Then again, have no doubt the extreme right economists in the Coalition and in the Chamber of Commerce and Industry are ready to pounce and push their destructive ideology back to the fore and push small business back under the heel of the powerful. This is also important if we are to grow a truly competitive manufacturing sector then we need sensible competition policies not superficial beliefs; and we also need a well-funded ACCC.  

It’s worth noting there are some economists who seem to have an actual phobia, indeed an emotional dislike, of small businesses for some reason — most of them (the economists) are to be found in the Federal Treasury and some in universities where they preach their silly shallow ways. They are still there waiting to drag the coalition back into lazy economic policies. So far, they are just noisy but we must always be alert.

Questions for Labor

Now we come to Labor. I have mentioned that Albanese doesn’t often, if at all, mention small business. It is not in his front of mind. I believe Julia Gillard, a past Labor PM, was very good for small business and introduced, for example, an instant tax write-off and also the national small business commissioner which eventually morphed into the Australian Small Business and Family Enterprise Ombudsman (ASBFEO). Good results.

But without small business being front of mind with a potential prime minister what might happen? The fear I am hearing from industry is around the power of certain unions. The questions I would like to see answered by Labor are a few.

Will they bring back the Road Safety Remuneration Tribunal (RSRT), which would destroy any chance that owner drivers could have viable businesses? Last time the RSRT was proposed — and almost imposed — on the transport sector, it caused some owner drivers to go bankrupt. This is because banks called in some loans and others lost contracts, all because of the fear of the imposition of draconian laws; laws that would have only benefited big businesses and the Transport Workers Union.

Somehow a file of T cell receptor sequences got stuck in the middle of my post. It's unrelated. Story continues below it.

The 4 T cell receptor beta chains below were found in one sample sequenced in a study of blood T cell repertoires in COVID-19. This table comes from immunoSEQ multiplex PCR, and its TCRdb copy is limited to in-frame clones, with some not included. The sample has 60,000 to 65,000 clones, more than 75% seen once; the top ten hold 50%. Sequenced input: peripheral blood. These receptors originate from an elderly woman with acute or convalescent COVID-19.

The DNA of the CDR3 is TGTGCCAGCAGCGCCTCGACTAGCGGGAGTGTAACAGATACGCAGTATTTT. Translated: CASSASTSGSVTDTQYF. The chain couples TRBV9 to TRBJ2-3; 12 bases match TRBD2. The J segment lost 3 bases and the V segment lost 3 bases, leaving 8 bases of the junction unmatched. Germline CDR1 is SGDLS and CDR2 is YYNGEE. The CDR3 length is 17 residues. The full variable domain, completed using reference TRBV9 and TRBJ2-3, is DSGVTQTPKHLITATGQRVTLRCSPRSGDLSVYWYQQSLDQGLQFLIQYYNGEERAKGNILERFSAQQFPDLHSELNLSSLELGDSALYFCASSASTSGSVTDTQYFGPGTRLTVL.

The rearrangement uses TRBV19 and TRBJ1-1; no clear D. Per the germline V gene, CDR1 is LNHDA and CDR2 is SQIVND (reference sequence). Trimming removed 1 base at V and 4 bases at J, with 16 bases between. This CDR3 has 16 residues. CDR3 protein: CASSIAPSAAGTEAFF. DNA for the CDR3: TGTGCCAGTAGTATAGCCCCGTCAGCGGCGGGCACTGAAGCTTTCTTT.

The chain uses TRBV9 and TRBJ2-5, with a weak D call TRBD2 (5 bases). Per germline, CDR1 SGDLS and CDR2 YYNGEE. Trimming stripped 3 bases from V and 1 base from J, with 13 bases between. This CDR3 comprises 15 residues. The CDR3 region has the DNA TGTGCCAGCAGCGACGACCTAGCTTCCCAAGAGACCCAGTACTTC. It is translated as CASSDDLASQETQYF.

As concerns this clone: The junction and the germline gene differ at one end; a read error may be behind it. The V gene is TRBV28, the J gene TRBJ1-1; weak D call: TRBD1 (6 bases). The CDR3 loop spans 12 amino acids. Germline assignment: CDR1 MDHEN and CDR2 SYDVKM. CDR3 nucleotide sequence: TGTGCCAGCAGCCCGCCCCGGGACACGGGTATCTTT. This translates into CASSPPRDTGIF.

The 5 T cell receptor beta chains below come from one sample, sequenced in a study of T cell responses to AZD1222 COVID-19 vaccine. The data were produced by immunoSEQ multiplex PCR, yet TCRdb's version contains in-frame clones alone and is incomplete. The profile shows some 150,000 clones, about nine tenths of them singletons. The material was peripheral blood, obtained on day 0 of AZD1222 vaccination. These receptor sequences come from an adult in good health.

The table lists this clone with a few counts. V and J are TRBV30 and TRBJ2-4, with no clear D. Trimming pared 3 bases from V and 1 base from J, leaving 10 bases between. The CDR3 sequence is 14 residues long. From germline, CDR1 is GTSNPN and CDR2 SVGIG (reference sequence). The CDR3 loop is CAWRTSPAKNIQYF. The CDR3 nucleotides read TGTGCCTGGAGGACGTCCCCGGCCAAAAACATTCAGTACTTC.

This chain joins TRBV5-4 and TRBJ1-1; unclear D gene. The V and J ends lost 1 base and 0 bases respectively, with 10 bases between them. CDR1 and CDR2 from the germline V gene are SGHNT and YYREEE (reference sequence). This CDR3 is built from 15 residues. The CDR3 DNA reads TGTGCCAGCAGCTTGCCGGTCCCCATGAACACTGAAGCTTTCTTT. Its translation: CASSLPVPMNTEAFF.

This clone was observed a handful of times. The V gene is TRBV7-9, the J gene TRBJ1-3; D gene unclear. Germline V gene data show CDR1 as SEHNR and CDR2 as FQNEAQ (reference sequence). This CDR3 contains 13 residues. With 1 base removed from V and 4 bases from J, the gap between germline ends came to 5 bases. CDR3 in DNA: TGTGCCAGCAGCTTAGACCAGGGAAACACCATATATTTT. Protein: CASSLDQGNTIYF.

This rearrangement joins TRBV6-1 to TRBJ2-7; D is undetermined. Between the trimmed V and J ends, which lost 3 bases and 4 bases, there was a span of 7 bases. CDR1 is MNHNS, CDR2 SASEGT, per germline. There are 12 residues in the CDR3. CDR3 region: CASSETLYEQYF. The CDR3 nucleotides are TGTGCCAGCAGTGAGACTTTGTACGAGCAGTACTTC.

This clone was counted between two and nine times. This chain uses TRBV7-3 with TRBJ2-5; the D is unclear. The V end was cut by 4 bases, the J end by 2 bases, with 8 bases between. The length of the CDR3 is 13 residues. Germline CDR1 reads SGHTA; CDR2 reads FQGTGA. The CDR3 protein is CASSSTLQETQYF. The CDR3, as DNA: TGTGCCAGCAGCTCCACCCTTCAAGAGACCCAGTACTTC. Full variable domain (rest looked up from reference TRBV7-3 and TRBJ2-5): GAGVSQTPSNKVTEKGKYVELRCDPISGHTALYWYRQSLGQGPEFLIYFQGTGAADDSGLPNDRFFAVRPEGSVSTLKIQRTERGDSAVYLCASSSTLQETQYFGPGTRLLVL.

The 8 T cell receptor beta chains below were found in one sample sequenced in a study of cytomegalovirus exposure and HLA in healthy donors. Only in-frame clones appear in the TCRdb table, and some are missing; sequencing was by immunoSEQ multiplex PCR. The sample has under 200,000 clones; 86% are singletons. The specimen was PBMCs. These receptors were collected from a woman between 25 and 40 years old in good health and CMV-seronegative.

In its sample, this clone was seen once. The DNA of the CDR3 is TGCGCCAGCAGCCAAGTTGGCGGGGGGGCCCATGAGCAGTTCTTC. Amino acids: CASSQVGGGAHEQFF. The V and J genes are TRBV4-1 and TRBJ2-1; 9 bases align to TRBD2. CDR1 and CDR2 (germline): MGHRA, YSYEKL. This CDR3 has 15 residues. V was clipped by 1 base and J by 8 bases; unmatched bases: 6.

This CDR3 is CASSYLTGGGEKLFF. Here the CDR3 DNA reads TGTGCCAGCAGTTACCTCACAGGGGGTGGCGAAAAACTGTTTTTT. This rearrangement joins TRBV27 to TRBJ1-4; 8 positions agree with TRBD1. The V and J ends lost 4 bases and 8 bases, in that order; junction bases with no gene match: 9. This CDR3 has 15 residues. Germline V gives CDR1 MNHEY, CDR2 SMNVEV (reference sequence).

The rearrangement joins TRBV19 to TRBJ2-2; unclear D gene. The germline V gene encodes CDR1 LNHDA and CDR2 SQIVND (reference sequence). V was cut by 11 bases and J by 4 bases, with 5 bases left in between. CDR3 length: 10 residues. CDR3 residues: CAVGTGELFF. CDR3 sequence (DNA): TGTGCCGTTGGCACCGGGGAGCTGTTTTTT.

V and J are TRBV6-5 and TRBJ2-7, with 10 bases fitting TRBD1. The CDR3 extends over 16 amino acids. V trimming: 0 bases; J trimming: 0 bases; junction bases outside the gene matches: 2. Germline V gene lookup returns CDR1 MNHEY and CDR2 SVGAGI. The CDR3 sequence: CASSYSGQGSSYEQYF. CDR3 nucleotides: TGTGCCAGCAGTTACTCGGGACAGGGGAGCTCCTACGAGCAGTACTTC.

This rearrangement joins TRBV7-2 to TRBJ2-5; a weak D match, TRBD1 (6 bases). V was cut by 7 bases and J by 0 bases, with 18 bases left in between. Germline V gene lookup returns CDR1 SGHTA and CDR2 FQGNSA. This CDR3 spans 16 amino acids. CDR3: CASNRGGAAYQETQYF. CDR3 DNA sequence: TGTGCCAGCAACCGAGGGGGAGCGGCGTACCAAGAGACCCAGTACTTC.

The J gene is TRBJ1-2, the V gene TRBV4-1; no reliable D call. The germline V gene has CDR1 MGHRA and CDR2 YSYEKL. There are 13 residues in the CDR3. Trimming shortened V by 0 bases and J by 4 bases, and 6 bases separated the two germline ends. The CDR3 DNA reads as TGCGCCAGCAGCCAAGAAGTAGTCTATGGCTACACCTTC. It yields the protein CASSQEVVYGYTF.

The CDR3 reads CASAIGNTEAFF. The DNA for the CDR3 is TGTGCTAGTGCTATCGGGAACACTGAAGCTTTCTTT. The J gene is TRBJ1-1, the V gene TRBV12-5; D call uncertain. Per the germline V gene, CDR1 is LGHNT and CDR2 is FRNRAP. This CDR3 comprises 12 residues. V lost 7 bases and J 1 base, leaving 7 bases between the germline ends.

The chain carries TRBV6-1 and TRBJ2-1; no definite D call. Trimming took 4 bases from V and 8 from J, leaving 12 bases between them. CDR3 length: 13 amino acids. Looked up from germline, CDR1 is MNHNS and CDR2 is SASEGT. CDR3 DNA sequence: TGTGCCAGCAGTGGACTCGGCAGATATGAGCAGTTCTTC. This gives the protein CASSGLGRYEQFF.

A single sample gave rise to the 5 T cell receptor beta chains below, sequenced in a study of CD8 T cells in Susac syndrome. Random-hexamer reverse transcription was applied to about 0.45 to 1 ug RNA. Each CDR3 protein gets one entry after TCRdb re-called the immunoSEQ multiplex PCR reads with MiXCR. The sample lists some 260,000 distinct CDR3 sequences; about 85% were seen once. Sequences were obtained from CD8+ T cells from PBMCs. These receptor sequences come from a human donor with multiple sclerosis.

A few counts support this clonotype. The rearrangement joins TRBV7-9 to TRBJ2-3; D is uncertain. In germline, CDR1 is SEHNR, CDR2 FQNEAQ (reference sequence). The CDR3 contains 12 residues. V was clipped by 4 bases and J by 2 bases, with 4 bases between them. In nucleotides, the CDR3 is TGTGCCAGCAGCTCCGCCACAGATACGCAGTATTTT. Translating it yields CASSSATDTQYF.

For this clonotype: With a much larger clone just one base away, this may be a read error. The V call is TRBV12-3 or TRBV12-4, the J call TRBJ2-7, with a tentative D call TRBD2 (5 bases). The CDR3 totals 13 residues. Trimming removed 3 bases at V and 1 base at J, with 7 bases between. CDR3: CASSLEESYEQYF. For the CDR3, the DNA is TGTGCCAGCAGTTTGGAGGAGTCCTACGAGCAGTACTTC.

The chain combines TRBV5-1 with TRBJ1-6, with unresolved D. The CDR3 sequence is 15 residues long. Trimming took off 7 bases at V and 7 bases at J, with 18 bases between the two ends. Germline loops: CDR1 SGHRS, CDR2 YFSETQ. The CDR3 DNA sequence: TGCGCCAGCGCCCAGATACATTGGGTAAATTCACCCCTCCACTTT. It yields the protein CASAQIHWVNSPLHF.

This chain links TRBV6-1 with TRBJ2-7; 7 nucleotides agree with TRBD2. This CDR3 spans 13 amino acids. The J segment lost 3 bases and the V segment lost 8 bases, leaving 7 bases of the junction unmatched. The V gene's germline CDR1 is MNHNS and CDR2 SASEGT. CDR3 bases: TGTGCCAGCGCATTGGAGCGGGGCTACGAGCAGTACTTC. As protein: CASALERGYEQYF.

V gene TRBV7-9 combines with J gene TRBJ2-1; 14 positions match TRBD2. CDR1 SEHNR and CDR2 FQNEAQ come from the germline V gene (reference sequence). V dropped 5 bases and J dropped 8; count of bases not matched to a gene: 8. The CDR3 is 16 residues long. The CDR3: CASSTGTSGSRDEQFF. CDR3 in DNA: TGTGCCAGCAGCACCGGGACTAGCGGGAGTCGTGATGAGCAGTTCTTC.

The construction sector is at risk. Labor proposes to close down the Australian Building and Construction Commission (ABCC) which would bring more violence and crime into the construction sector. That is not a good thing at all. The Master Builders Association (MBA) and others are onto that issue, but we need an answer from Labor on exactly how they will rein in the criminal behaviour of the construction part of the CFMEU. And never forget the big construction businesses that work underhandedly with the CFMEU at the cost of smaller contractors in that sector. That’s why we need an ABCC.

The competition policy from Labor has, in the past, been written by the retail union — the SDA. That union only has members in big business such as Coles and Woolworths and indeed have cosy deals done with big employers to basically force workers to join the union. The SDA will not want competition to get in the way of membership. We need Labor to guarantee they will not let the SDA write competition policy. They will not water down competition laws or disempower the ACCC.

Finally, we come to manufacturing. Will manufacturing small businesses be allowed to blossom and grow or will the focus be on creating big manufacturing business with union membership and the lack of innovation that comes from big business domination?

It would be good to get answers to those questions from Labor — please. And a guarantee from the Coalition that competition policy will improve even more.